In discussions with hobbyists and amateur fruit growers nationally, there is a wide range of methods to growing figs in cold weather regions.  Our experience in the Sandia mountains at 7300’ elevation shows that many varieties of figs will survive our low winter temperatures.  The problem is that they are only “root hardy” at least when young. That means that they will die back to the roots over winter and regrow from the crown each year.  While the plant lives and even thrives it does not have time to regrow all trunks and branches and also set a fruit crop in the growing season.  The key will be to select the hardiest types and keep the trunks and hopefully the branches from freezing deep enough to kill them.  There are many instances of fig trees growing that are very old in different spots across New Mexico.  The favorite plants were brought here and established by immigrant families as far north as Bernalillo.  This suggests and is confirmed by many across the country that once established, say after 3 years, that the fig is much hardier that often thought. 

We are growing 10 different hardy varieties with 2 types grown from cuttings of trees growing in New Mexico.  Most of our stock was planted in May and June of 2010. They established well and put on a few new leaves through the summer but growth was slow until the end of August.  In mid September all varieties suddenly woke up and started a lot of new growth.  By the first of October several varieties had many figs on them even though some of the plants were only about 2 feet tall.  Even though our first real freeze was very late in the season it still was not enough time to ripen any of them.  If they had started to fruit about a month to six weeks sooner we would have had a tremendous crop for young plants, so their first year was very encouraging.  It is unusual to get a plant to establish and fruit all in the same season as it is planted.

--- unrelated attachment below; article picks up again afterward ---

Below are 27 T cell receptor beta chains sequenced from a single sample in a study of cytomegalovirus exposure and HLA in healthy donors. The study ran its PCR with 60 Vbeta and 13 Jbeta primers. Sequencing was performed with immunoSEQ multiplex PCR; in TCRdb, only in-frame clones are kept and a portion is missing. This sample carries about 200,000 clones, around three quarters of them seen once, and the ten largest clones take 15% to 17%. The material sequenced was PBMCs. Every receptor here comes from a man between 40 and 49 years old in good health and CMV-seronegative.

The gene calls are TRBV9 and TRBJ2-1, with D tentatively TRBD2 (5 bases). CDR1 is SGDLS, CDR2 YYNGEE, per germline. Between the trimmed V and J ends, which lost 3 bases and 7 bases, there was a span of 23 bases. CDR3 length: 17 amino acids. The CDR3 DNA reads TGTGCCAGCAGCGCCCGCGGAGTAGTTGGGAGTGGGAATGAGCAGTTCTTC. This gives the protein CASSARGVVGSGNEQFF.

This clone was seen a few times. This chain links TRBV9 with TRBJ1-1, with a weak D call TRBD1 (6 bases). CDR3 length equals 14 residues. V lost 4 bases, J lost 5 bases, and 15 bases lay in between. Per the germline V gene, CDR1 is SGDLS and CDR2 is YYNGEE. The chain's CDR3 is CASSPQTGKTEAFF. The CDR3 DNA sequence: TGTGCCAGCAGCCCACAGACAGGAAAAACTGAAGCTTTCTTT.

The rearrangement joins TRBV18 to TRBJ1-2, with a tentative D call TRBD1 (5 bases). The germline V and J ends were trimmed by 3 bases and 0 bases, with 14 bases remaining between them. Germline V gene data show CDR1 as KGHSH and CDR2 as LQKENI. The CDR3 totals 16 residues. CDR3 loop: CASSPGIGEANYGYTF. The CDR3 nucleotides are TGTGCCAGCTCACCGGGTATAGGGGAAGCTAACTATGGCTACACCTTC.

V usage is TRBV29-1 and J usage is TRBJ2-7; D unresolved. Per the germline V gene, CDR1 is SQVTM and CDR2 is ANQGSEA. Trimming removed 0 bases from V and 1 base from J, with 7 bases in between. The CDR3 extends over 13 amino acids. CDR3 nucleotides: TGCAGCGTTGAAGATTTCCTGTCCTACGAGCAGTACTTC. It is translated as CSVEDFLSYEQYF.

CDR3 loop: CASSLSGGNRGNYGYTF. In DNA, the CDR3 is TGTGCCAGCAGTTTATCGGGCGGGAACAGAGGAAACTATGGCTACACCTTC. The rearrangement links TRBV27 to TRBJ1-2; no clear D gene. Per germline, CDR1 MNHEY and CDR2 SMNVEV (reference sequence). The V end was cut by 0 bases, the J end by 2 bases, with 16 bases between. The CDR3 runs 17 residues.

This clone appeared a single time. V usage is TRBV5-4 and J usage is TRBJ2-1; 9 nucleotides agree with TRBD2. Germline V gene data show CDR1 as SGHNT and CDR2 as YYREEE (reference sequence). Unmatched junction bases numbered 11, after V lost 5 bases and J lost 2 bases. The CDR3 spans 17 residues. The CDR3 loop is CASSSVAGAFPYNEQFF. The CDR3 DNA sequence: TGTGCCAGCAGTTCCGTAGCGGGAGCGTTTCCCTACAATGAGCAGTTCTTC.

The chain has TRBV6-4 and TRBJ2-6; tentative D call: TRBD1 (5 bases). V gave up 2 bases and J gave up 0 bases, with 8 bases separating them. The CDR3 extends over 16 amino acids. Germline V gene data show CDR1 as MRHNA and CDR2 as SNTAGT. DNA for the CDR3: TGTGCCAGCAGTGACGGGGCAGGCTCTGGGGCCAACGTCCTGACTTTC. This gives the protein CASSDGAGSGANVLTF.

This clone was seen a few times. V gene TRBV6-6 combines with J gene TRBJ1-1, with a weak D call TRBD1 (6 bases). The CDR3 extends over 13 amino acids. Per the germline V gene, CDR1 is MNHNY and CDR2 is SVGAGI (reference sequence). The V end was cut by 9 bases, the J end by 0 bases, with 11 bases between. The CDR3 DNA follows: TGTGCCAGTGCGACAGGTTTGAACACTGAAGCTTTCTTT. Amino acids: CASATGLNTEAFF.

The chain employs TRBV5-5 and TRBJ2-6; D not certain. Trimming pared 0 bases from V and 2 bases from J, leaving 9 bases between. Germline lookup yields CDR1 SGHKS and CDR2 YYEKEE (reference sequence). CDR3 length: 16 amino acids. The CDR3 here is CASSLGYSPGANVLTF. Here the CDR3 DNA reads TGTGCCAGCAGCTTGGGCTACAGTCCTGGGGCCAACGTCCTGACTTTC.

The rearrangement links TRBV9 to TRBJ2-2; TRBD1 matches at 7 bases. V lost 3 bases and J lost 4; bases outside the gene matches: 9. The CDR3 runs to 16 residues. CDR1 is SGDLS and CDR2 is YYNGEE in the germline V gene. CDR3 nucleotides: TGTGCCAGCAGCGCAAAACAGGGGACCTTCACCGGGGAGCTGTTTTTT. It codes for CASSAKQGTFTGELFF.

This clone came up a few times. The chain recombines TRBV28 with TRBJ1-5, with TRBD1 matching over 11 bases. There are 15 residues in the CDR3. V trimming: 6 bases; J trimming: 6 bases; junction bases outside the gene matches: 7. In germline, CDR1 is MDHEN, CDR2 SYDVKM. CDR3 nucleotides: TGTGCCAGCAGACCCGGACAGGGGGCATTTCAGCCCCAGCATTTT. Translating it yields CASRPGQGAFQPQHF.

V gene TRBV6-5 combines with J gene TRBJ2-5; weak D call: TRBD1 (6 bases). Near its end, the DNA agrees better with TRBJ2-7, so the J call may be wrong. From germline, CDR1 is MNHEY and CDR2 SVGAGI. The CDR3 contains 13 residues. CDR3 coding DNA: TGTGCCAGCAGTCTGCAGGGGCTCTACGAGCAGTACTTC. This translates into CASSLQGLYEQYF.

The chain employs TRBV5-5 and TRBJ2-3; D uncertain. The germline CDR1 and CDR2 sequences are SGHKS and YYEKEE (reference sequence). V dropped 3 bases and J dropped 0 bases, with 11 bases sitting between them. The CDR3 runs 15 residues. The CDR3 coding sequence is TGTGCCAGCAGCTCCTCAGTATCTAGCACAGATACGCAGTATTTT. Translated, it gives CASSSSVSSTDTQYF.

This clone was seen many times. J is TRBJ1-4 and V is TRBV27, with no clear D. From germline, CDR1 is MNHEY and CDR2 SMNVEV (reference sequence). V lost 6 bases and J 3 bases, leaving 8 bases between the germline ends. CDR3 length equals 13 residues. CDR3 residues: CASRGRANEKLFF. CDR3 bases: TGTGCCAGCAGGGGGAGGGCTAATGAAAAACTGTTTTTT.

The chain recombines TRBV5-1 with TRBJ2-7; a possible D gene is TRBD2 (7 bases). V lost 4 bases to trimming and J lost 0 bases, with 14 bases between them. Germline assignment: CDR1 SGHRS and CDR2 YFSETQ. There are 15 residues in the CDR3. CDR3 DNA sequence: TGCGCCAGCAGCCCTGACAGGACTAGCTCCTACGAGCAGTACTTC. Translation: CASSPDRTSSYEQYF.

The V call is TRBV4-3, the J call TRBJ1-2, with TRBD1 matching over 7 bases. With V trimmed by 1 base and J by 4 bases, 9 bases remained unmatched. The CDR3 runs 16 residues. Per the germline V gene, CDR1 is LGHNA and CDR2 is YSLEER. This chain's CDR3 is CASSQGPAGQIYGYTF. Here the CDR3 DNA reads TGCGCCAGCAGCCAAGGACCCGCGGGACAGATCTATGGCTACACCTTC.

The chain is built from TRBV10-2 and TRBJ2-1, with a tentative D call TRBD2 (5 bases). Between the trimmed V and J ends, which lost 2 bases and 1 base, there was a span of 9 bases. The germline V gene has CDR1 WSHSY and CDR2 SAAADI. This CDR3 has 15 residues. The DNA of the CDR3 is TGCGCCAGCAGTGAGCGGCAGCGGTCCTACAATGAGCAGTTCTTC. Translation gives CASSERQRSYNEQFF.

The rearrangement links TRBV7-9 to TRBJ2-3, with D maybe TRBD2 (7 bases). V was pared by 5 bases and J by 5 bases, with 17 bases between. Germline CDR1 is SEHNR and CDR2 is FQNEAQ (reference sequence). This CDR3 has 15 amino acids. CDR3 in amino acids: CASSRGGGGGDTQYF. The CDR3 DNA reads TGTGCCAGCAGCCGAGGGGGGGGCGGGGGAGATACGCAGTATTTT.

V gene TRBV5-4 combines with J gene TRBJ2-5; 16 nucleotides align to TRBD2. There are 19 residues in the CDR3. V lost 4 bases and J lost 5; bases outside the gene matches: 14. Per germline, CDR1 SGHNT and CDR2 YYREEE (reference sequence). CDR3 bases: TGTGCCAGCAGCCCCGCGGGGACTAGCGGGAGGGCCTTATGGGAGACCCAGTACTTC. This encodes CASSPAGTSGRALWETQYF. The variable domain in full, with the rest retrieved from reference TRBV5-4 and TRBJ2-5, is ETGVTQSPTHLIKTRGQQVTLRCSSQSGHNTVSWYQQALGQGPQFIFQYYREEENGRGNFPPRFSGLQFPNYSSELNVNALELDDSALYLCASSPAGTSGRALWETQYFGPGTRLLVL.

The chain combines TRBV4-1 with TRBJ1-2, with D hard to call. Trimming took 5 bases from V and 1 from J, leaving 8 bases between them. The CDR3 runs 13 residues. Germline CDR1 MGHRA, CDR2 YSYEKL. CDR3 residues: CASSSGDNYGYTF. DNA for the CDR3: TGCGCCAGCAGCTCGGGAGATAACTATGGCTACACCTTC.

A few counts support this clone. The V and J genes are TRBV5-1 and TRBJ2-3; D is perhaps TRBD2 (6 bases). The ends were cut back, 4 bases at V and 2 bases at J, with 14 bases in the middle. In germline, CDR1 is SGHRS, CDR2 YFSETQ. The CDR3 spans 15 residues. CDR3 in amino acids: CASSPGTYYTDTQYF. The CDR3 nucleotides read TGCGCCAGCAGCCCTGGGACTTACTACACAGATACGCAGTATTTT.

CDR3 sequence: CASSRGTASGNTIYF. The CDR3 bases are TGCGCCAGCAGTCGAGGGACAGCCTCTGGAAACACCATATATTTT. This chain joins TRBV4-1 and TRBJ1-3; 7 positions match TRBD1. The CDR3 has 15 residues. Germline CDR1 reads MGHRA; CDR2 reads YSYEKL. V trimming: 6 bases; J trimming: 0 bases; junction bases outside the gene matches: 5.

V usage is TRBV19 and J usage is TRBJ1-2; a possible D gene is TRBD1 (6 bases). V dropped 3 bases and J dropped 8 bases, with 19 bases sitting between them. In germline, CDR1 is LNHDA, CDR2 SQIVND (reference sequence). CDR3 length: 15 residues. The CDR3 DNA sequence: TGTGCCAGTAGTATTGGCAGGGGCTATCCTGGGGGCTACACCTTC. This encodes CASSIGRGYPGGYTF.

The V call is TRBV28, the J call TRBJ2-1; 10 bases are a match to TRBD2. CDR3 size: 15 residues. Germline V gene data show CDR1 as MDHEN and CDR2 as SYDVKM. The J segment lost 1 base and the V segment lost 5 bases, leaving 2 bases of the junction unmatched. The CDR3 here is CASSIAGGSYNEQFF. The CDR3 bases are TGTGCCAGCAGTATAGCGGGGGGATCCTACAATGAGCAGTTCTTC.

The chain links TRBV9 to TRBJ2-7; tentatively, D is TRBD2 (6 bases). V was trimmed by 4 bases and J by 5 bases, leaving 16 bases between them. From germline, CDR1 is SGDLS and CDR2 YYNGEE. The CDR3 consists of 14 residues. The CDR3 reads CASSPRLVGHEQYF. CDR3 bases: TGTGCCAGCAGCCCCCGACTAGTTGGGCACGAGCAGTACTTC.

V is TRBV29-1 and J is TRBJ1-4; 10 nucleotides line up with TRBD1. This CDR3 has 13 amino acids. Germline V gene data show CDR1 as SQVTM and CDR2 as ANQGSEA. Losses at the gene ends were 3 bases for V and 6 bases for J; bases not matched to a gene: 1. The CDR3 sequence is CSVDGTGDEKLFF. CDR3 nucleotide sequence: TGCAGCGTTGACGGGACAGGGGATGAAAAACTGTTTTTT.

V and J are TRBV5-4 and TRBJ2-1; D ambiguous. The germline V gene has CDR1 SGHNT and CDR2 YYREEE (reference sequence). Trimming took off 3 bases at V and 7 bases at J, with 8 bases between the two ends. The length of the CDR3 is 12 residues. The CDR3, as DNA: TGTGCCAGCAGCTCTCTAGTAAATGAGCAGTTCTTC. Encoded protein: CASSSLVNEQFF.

In discussions about insulating the trunks and branches for the winter, 3 basic ways have been noted.  One is to build a small fence around the plant about 3’ tall by 3’ diameter and fill with leaves or straw totally covering the plant.  The next way is to gather the branches and trunks together, wrap in a blanket that is then covered and wrapped in a tarp to waterproof it.  (see picture by GEORGE WEIGEL) The third way mentioned is to bend the trunks and branches down to the ground and cover with dirt or straw.  This method seems impractical and would result in mainly broken trunks and branches as they aren’t limber enough to bend that way on any but the smallest plants.  We thought about and searched for a solution that was inexpensive, quick to implement and could easily be repeated each of the first 3 winters.  What we finally chose for the larger plants was to take a 55 gallon plastic drum and cut out the bottom.  Then we cut all around the top except for 2” which made a natural hinge.  We placed it over the plant and pounded a 4’ piece of rebar in as a stake to keep the drum from blowing over. Once in place it was an easy matter to fill the drum with straw while keeping the plant trunks centered.  On the smaller 18” plants we covered them with a 25 gal bucket turned upside down and stuffed with straw.

Since figs seem to tolerate 15 – 20 degrees with no plant or trunk damage, we are trying to gain 10 degrees or so of insulation.  As I write this (Jan 1st.)the temperature has fallen to 8 degrees outside so this year should be a good test.  Unfortunately we will have to wait until next spring to see if we are successful. The fig will naturally send up several trunks from the ground and usually these are pruned to a single one for a standard tree form.  We plan to grow them more like a lilac shrub with 3 or 4 trunks.  This way if we lose one or two trunks to frost damage we will still have some and we won’t have lost the whole tree.  We believe that once the fig has grown 2 or 3 seasons it will be established and hardy enough that covering will be unneeded.  As this project/experiment progresses we will keep posting about it

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